Tell me if one (or both) of the following sound familiar:
1. This is terrible! How did this get made while my great project sits in slush piles across the country?
2. This is so amazing! How could I ever be as brilliant and creative as J.K. Rowling? Why do I even try?
Whether you’re working on a novel, screenplay, short story or something else, we’ve all been through Writer’s Envy at some point. That feeling when we start comparing our work to somebody else’s, somebody who has had more success than we have, and get a little frustrated.
It’s perfectly natural to compare our work to others’, but it’s also a very dangerous (and easy) trap to fall into if you’re not careful. You’ve probably heard “comparison is the thief of joy,” but have you thought about what happens if you let your writing joy be taken?
That’s right. If you’re no longer finding joy in your writing, you become much less inclined to do it. And the less you write, the harder it is to get back into it, until all this hesitation has cemented itself into one big WRITER’S BLOCK (insert dramatic music here).
So, how can we keep ourselves out of this trap, or pull ourselves out if we do fall into it? Let’s go back to those examples.
1. My Work Is So Much Better!
This may or may not be true, but it doesn’t really matter in the end. The fact is, this book/movie/play that you hate exists, and it exists because someone out there thought it had merit. Everyone’s opinions are different, and somewhere out there lurks a troll who will hate your work just as much as you hate this one.
What’s at the root of this statement is the frustration that your work hasn’t reached the same level of success as whatever you’re comparing it to.
The way out of this trap is to look on this other work not as unworthy, but as a threshold. Instead of questioning how something below the quality of your project was published, celebrate that your work is above the quality of something that was published! That means there is hope someone will pull it out of the slush pile!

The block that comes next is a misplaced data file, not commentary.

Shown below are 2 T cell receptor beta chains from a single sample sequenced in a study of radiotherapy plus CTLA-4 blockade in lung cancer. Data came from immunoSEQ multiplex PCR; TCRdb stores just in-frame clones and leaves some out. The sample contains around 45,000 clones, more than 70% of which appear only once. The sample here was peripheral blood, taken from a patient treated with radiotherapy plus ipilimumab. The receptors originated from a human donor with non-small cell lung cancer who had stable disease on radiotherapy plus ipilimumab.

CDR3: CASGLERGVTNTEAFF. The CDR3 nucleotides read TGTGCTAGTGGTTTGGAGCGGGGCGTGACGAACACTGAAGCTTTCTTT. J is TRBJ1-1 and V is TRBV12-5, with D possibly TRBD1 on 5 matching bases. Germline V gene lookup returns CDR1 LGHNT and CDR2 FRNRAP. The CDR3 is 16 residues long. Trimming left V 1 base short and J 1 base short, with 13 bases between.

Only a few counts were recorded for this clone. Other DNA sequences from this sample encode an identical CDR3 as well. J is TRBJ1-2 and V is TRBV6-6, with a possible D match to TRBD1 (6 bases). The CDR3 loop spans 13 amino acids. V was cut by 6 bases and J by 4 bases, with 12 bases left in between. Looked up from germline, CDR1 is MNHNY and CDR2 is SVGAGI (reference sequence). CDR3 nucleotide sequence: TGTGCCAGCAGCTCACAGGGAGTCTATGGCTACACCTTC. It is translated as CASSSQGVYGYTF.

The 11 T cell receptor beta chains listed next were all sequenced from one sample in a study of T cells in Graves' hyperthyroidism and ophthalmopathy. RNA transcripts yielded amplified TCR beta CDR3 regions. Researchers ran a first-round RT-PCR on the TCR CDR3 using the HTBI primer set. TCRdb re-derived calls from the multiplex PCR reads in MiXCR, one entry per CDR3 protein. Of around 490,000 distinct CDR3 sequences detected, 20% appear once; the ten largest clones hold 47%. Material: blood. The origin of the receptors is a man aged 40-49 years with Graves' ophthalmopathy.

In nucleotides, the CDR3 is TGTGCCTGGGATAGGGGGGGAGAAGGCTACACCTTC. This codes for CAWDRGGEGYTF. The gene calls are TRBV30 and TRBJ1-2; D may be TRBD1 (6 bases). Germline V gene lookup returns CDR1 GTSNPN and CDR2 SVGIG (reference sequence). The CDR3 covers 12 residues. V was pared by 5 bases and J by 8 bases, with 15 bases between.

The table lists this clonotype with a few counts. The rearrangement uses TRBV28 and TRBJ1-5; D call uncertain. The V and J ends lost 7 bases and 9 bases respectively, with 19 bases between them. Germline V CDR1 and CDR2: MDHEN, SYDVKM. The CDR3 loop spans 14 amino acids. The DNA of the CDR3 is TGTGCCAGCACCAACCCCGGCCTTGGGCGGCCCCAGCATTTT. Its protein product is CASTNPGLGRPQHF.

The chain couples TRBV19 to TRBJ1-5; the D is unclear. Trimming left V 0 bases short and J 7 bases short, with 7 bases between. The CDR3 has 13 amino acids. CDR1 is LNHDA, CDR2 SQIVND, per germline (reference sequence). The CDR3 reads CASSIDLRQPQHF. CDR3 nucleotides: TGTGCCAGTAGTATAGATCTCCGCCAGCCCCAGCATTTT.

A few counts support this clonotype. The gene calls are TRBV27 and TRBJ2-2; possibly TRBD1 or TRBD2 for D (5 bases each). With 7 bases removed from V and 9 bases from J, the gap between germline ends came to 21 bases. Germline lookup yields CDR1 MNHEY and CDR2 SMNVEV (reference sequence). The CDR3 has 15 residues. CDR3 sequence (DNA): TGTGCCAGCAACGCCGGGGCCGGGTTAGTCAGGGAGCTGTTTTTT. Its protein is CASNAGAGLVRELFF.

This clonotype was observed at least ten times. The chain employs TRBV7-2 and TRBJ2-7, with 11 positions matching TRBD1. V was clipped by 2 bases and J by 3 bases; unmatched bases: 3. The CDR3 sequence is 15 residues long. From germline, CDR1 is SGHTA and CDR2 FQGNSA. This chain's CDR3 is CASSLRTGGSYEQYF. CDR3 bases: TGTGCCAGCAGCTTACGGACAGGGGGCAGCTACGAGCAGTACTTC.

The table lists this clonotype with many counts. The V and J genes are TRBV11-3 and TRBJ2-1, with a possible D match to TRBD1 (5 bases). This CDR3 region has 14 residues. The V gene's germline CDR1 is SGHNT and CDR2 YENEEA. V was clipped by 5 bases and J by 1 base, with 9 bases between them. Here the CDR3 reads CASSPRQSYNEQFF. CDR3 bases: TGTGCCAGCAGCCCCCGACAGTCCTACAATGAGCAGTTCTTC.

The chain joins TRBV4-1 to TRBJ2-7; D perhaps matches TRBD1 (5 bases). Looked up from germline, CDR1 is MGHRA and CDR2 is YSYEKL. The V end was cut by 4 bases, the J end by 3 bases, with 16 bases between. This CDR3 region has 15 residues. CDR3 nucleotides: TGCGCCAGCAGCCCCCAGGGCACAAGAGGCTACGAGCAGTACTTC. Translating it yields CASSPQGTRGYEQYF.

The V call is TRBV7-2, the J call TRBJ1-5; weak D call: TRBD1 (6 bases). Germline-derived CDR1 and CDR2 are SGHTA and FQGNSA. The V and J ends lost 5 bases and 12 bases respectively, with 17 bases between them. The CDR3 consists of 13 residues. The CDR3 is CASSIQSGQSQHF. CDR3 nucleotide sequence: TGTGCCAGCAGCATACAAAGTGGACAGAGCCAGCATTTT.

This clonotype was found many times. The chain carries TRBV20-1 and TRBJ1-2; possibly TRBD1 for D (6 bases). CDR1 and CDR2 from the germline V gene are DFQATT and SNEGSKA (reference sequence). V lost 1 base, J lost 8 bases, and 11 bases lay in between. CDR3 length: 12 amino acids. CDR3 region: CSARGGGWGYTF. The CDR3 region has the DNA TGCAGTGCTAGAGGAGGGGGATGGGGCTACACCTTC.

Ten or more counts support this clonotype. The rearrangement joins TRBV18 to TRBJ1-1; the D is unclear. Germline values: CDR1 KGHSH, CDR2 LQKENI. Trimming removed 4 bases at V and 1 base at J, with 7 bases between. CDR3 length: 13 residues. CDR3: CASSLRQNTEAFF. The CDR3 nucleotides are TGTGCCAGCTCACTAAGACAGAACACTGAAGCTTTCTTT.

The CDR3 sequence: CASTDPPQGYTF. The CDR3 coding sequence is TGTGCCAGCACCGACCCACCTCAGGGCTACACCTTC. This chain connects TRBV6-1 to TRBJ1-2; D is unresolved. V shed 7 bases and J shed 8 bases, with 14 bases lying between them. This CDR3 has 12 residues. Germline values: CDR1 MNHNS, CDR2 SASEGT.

The second step is to build on that threshold to make your work even better. You’ve already identified the way this other work fails to meet your standards; what does it do right? Sure, the plot is contrived, but maybe the dialogue is really funny. Or, the characters are one-dimensional, but the world-building is phenomenal. Find the good that balances out the bad in this work.
Finally, go back to your project with the same sharp eyes. Are any of the areas in which the other project succeeds areas where your writing could be stronger?
If the answer is yes, then congratulations! You’ve just identified a weakness and therefore taken a step to becoming a better writer. If not, then you might have to console yourself that this other work was just lucky. But take heart: if it could be published, yours could too.
2. My Work Will Never Be As Good!
Again, this may or may not be true, but it doesn’t really matter in the end. Lots of things get published or produced of varying quality. What matters is whether or not you’re happy with your work and feel it is the strongest you could make it.
The root of this statement lies in the frustration that something in your writing isn’t living up to your vision.
The way out of this trap is to take a long, hard, analytical look at your project. Break it down into its parts. Where is your writing strong? For best results, you might have another pair of trusted eyes give you their feedback as well. Finally, identify what it is you’re not happy with—be specific. Maybe it’s just one scene that doesn’t sit right; maybe the world-building is a little vague throughout. Either way, you don’t want to scrap all the good in your rush to get rid of what’s bad.
Now, go back to this other work, this beacon of perfection. What is it that makes you like it so much? What impresses you? Odds are, one of the things that impresses you is something you identified as a weakness in your own work, and is the real reason you feel so inferior. Instead of despairing over that skill, study it!
Let’s say for example that this work has rich, nuanced characters, and yours feel a little flat. What is it that this other writer does to make their characters so compelling? Is it their control of tone and voice that makes characters distinct, or perhaps rich backstories hinted at through action and dialogue? Perhaps they mention on their website or in interviews particular habits that help them achieve these things.
Whatever the skill you’re envying is, once you identify it, you can research and practice it until you’re ready to apply it to your project.
The Bottom Line
Staying positive can be hard in a world full of rejection letters, but whenever you start to feel Writer’s Envy creeping up on you, fight it off by asking what you can learn from other writers, not how you can compete with them.